Skip to main content

Here in the United States, we’re just days away from a presidential election. The last few weeks, months, and even years have been fraught, politicized, and polarized. With everyone yelling over each other, there’s not a lot of listening going on.

As I teach in the Guidance Approach to Parenting, effective communication is crucial to maintaining healthy relationships and creating a physically and emotionally safe environment.

We’re always going to come across people who we disagree with. Getting into a shouting match, battling it out over social media, or pretending people who think differently than you don’t exist aren’t productive ways to handle those disagreements.

Instead, we need to acknowledge our differences, engage with each other as human beings, and encourage open and respectful dialogue.

This video—yes, it’s an ad, but worth the watch—is a great example of what effective, compassionate communication can look like:

Next time you’re talking to someone with different views than yours (your toddler or your teenager maybe?), don’t judge. Don’t try to convince. Don’t even look for all the things you might have in common. Simply focus on the person sitting across from you. You don’t “win” the conversation by proving that your point of view is the right one. You win by making a genuine connection with another human being.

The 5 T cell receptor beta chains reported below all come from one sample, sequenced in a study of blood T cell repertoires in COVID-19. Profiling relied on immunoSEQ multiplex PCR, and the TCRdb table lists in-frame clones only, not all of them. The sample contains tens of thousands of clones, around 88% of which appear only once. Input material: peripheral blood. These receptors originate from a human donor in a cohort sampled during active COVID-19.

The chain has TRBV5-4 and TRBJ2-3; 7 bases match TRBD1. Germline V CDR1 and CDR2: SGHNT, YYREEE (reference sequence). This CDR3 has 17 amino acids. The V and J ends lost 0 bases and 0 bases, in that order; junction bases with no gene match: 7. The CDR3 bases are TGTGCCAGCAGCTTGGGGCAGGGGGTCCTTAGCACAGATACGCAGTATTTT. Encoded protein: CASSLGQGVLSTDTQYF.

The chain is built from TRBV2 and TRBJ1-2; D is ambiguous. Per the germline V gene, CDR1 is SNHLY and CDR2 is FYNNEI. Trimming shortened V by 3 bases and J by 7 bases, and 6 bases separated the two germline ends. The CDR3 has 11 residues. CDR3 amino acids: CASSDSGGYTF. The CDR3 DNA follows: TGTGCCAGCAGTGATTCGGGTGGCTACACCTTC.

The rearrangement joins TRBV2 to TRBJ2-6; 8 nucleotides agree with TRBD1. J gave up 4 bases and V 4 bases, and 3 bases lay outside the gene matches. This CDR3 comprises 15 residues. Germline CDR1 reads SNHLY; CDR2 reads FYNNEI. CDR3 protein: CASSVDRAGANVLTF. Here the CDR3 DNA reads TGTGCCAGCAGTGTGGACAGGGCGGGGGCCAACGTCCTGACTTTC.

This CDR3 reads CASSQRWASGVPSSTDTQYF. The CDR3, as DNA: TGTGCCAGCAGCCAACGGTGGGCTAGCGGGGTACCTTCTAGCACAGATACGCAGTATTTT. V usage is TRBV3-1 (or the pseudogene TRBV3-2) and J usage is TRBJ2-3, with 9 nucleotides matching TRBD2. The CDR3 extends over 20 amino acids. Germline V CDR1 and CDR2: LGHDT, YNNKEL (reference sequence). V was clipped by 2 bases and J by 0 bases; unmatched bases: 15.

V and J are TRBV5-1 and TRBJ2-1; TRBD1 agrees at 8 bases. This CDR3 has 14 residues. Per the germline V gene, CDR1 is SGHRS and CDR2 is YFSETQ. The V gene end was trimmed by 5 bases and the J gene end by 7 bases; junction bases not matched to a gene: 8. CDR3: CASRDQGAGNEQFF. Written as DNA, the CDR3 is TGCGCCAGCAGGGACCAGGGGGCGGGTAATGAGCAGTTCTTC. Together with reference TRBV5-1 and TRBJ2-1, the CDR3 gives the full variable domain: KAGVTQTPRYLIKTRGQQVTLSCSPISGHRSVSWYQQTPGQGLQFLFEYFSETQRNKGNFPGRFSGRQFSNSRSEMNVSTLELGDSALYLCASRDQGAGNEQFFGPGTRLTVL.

Really listening can be hard when someone else’s perspective is so different then your own. Staying out of judgment is key. Also seeing beliefs as an attempt to meet needs. Beliefs tie into our values and give us a way to explain and understand our lives. If we see everyone else’s beliefs are doing this for them too, shifting a belief could be a risk to belongingness with their tribe. A belief could tie directly back to a need for connection or understanding.

Successful dialogue doesn’t always mean you walk away being on the same side. Goodness knows we don’t always see eye to eye with our kids. It’s about showing up, connecting, and listening to what the other person has to say.